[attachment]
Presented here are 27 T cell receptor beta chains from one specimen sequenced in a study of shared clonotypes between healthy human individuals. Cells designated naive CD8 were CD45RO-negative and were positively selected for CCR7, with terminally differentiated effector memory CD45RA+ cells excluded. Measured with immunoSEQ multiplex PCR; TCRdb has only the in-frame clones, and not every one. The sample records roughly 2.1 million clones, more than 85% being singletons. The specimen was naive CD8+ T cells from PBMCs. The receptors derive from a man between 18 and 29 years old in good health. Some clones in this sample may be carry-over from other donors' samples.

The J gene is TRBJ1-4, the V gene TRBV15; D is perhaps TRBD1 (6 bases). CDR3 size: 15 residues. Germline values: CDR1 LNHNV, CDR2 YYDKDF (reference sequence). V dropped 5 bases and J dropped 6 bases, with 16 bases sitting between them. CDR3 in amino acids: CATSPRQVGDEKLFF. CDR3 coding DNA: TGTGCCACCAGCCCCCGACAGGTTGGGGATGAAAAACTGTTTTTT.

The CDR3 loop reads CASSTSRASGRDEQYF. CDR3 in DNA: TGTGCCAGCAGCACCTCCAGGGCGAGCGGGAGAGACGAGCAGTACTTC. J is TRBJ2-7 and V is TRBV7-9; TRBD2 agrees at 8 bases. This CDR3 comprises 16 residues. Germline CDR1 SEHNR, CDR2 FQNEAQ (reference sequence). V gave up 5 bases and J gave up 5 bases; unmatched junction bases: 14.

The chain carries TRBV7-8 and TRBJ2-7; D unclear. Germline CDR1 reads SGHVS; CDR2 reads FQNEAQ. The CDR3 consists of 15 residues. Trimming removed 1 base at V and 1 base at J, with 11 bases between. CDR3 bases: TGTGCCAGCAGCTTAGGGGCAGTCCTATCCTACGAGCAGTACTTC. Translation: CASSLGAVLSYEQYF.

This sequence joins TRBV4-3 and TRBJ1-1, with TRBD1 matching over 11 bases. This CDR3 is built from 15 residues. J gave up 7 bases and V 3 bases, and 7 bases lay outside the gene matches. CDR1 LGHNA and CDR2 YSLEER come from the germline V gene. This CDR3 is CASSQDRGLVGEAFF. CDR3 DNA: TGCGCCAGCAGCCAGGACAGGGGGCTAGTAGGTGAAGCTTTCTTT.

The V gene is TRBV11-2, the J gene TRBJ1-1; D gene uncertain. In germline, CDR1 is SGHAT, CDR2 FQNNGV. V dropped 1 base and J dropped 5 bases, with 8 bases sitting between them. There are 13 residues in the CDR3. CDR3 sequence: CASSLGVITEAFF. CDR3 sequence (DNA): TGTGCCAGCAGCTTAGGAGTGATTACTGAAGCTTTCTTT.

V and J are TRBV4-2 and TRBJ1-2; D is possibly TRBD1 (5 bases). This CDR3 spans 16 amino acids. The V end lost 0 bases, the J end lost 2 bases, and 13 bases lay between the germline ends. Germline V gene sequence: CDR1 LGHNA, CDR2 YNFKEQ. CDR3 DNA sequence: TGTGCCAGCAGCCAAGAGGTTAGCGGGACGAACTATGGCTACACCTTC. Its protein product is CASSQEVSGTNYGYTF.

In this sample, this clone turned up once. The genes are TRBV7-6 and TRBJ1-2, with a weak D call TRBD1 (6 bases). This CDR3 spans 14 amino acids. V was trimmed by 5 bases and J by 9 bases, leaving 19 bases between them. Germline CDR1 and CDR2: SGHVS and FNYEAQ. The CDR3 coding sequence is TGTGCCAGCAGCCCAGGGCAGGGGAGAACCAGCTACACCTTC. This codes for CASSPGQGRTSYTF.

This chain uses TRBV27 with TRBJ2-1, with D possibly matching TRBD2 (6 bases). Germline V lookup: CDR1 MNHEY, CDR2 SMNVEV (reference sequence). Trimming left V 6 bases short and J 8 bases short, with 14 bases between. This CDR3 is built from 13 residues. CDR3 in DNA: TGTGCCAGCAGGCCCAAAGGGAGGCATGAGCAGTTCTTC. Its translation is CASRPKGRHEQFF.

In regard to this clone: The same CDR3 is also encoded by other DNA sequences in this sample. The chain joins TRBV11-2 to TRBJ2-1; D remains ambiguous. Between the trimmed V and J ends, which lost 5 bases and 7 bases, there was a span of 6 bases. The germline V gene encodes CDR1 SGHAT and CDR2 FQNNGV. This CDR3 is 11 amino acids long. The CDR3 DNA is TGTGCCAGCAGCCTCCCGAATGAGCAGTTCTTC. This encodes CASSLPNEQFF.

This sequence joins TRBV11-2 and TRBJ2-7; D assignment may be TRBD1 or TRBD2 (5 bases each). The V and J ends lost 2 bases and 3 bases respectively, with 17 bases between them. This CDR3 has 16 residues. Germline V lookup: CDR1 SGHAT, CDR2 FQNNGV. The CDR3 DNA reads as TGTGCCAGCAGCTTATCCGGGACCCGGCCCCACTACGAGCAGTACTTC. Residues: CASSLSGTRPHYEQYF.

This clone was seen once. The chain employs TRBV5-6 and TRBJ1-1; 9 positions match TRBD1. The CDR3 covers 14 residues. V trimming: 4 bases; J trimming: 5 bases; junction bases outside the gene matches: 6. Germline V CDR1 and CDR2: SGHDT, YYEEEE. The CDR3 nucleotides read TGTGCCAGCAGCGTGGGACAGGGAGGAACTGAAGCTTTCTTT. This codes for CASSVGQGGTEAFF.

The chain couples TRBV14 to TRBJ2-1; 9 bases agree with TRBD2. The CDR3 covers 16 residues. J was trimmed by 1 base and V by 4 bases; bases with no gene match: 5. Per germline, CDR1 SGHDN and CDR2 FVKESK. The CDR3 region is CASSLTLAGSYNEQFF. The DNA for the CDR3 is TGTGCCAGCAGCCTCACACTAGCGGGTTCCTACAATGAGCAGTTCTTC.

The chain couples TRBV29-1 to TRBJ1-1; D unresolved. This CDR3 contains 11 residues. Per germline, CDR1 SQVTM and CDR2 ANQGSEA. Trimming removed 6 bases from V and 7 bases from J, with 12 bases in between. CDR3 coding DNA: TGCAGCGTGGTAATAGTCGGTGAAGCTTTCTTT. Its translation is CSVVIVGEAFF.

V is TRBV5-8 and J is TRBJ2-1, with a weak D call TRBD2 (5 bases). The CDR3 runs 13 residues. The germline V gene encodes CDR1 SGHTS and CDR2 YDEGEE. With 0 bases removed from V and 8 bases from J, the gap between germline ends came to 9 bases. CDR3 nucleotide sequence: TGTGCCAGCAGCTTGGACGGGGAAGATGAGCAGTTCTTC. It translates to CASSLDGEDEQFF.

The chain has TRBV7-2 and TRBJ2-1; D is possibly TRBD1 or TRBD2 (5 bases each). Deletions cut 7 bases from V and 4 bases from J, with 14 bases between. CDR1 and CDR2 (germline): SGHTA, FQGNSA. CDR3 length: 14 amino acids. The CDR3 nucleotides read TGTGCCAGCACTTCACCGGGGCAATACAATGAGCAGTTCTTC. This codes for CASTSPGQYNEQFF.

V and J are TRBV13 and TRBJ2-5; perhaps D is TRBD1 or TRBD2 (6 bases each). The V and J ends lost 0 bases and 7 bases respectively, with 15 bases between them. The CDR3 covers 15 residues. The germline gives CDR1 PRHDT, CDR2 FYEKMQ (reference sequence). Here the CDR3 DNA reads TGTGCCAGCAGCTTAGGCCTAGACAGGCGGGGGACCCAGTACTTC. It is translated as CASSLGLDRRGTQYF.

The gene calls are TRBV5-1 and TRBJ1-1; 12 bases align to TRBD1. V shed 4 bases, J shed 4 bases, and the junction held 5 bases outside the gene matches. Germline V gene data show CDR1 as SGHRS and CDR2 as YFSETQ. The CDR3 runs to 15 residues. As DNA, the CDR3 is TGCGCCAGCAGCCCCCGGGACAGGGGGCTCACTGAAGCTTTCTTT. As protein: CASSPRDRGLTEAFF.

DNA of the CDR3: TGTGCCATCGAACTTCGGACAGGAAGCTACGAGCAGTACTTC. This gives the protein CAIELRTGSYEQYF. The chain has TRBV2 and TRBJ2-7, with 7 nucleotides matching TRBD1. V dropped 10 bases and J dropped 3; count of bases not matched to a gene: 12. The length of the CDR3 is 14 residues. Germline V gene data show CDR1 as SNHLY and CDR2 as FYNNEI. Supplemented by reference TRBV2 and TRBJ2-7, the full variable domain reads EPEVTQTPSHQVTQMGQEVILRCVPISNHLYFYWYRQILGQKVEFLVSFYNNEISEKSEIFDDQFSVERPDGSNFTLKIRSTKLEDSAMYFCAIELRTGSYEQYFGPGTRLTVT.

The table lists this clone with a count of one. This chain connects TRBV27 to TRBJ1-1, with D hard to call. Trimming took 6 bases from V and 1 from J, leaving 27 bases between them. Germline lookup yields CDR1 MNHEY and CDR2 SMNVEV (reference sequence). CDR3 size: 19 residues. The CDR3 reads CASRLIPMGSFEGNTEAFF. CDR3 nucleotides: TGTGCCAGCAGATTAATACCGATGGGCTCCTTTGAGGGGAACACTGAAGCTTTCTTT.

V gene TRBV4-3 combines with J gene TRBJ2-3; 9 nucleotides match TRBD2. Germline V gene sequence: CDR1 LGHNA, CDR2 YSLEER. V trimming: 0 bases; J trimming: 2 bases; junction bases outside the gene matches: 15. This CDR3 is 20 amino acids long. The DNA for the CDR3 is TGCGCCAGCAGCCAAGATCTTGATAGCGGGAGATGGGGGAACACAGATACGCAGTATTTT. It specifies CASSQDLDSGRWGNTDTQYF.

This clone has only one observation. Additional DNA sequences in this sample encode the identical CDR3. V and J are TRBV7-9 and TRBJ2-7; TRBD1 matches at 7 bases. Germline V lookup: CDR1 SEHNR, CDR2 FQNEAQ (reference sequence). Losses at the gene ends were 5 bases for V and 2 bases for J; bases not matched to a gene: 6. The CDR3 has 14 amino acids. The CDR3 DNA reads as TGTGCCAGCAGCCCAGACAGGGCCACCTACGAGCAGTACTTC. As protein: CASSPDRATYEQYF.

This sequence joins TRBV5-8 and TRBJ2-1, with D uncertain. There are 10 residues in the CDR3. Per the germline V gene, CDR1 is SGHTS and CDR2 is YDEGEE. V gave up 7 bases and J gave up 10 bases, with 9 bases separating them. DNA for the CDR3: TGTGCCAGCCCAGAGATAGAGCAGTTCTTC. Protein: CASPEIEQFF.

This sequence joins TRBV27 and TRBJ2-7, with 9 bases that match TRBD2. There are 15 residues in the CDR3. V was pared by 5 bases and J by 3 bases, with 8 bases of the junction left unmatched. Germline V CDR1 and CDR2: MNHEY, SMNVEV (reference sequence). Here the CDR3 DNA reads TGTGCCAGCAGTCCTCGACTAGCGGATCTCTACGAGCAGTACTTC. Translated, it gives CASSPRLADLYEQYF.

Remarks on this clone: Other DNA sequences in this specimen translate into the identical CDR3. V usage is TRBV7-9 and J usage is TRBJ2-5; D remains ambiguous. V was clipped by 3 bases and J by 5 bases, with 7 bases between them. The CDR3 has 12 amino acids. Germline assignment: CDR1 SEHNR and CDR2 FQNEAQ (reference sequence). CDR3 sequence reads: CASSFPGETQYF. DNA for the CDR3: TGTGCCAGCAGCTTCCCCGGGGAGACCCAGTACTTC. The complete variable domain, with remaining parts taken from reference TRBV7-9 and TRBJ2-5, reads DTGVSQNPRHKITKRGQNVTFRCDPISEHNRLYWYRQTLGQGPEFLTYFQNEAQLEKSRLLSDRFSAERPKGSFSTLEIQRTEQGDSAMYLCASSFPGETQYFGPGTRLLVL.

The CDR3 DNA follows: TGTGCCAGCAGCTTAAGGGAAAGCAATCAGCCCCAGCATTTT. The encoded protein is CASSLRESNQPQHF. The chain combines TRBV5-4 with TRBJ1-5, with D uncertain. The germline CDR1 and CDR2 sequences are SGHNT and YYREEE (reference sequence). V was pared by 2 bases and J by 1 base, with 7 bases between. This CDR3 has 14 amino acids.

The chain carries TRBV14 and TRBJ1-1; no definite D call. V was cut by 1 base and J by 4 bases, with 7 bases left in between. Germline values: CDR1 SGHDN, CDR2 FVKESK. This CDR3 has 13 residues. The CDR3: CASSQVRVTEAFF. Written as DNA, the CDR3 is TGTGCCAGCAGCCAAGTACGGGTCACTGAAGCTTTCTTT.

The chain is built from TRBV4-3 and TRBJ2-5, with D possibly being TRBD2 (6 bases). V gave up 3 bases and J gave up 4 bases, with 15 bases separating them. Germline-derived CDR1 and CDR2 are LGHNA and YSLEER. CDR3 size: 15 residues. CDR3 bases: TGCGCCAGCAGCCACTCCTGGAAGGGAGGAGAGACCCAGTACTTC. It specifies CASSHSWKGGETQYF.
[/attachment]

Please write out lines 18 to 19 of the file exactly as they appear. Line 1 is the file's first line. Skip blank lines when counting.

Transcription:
The gene calls are TRBV5-1 and TRBJ1-1; 12 bases align to TRBD1. V shed 4 bases, J shed 4 bases, and the junction held 5 bases outside the gene matches. Germline V gene data show CDR1 as SGHRS and CDR2 as YFSETQ. The CDR3 runs to 15 residues. As DNA, the CDR3 is TGCGCCAGCAGCCCCCGGGACAGGGGGCTCACTGAAGCTTTCTTT. As protein: CASSPRDRGLTEAFF.

DNA of the CDR3: TGTGCCATCGAACTTCGGACAGGAAGCTACGAGCAGTACTTC. This gives the protein CAIELRTGSYEQYF. The chain has TRBV2 and TRBJ2-7, with 7 nucleotides matching TRBD1. V dropped 10 bases and J dropped 3; count of bases not matched to a gene: 12. The length of the CDR3 is 14 residues. Germline V gene data show CDR1 as SNHLY and CDR2 as FYNNEI. Supplemented by reference TRBV2 and TRBJ2-7, the full variable domain reads EPEVTQTPSHQVTQMGQEVILRCVPISNHLYFYWYRQILGQKVEFLVSFYNNEISEKSEIFDDQFSVERPDGSNFTLKIRSTKLEDSAMYFCAIELRTGSYEQYFGPGTRLTVT.